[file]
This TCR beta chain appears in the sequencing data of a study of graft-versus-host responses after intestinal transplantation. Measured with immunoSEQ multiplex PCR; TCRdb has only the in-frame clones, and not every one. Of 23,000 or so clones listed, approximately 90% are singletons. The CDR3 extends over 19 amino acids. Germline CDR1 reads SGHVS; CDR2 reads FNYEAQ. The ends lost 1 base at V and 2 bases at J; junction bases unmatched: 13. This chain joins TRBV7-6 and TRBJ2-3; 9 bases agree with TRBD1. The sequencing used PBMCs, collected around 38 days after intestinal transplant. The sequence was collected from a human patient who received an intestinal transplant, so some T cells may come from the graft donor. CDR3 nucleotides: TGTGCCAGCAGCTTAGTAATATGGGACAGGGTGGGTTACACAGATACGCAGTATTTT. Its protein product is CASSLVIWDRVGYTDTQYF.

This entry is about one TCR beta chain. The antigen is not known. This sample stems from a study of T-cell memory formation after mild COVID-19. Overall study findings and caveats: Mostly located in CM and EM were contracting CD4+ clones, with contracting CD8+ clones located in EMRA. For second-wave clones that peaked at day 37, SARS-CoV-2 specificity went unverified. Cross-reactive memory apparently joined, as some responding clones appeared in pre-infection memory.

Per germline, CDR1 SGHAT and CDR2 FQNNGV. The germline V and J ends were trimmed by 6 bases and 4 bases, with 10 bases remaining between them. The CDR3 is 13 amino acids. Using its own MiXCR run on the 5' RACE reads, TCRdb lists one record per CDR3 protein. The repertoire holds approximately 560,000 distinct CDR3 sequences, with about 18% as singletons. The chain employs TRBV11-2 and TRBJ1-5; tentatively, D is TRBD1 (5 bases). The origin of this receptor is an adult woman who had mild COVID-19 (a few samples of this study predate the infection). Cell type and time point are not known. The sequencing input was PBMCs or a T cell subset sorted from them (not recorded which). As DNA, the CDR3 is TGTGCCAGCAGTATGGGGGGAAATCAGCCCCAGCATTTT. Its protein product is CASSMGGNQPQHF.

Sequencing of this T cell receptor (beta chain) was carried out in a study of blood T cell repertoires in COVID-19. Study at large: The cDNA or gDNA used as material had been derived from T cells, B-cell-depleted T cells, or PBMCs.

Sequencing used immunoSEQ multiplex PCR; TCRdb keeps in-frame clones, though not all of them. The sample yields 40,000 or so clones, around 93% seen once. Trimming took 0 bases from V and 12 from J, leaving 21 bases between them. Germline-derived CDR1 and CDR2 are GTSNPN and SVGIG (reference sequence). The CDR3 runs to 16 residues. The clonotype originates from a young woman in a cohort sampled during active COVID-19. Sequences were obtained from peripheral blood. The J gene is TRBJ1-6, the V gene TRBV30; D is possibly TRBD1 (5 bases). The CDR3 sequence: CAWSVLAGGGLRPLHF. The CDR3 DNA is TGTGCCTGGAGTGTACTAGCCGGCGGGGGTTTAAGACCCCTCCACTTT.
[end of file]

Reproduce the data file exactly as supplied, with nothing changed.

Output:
This TCR beta chain appears in the sequencing data of a study of graft-versus-host responses after intestinal transplantation. Measured with immunoSEQ multiplex PCR; TCRdb has only the in-frame clones, and not every one. Of 23,000 or so clones listed, approximately 90% are singletons. The CDR3 extends over 19 amino acids. Germline CDR1 reads SGHVS; CDR2 reads FNYEAQ. The ends lost 1 base at V and 2 bases at J; junction bases unmatched: 13. This chain joins TRBV7-6 and TRBJ2-3; 9 bases agree with TRBD1. The sequencing used PBMCs, collected around 38 days after intestinal transplant. The sequence was collected from a human patient who received an intestinal transplant, so some T cells may come from the graft donor. CDR3 nucleotides: TGTGCCAGCAGCTTAGTAATATGGGACAGGGTGGGTTACACAGATACGCAGTATTTT. Its protein product is CASSLVIWDRVGYTDTQYF.

This entry is about one TCR beta chain. The antigen is not known. This sample stems from a study of T-cell memory formation after mild COVID-19. Overall study findings and caveats: Mostly located in CM and EM were contracting CD4+ clones, with contracting CD8+ clones located in EMRA. For second-wave clones that peaked at day 37, SARS-CoV-2 specificity went unverified. Cross-reactive memory apparently joined, as some responding clones appeared in pre-infection memory.

Per germline, CDR1 SGHAT and CDR2 FQNNGV. The germline V and J ends were trimmed by 6 bases and 4 bases, with 10 bases remaining between them. The CDR3 is 13 amino acids. Using its own MiXCR run on the 5' RACE reads, TCRdb lists one record per CDR3 protein. The repertoire holds approximately 560,000 distinct CDR3 sequences, with about 18% as singletons. The chain employs TRBV11-2 and TRBJ1-5; tentatively, D is TRBD1 (5 bases). The origin of this receptor is an adult woman who had mild COVID-19 (a few samples of this study predate the infection). Cell type and time point are not known. The sequencing input was PBMCs or a T cell subset sorted from them (not recorded which). As DNA, the CDR3 is TGTGCCAGCAGTATGGGGGGAAATCAGCCCCAGCATTTT. Its protein product is CASSMGGNQPQHF.

Sequencing of this T cell receptor (beta chain) was carried out in a study of blood T cell repertoires in COVID-19. Study at large: The cDNA or gDNA used as material had been derived from T cells, B-cell-depleted T cells, or PBMCs.

Sequencing used immunoSEQ multiplex PCR; TCRdb keeps in-frame clones, though not all of them. The sample yields 40,000 or so clones, around 93% seen once. Trimming took 0 bases from V and 12 from J, leaving 21 bases between them. Germline-derived CDR1 and CDR2 are GTSNPN and SVGIG (reference sequence). The CDR3 runs to 16 residues. The clonotype originates from a young woman in a cohort sampled during active COVID-19. Sequences were obtained from peripheral blood. The J gene is TRBJ1-6, the V gene TRBV30; D is possibly TRBD1 (5 bases). The CDR3 sequence: CAWSVLAGGGLRPLHF. The CDR3 DNA is TGTGCCTGGAGTGTACTAGCCGGCGGGGGTTTAAGACCCCTCCACTTT.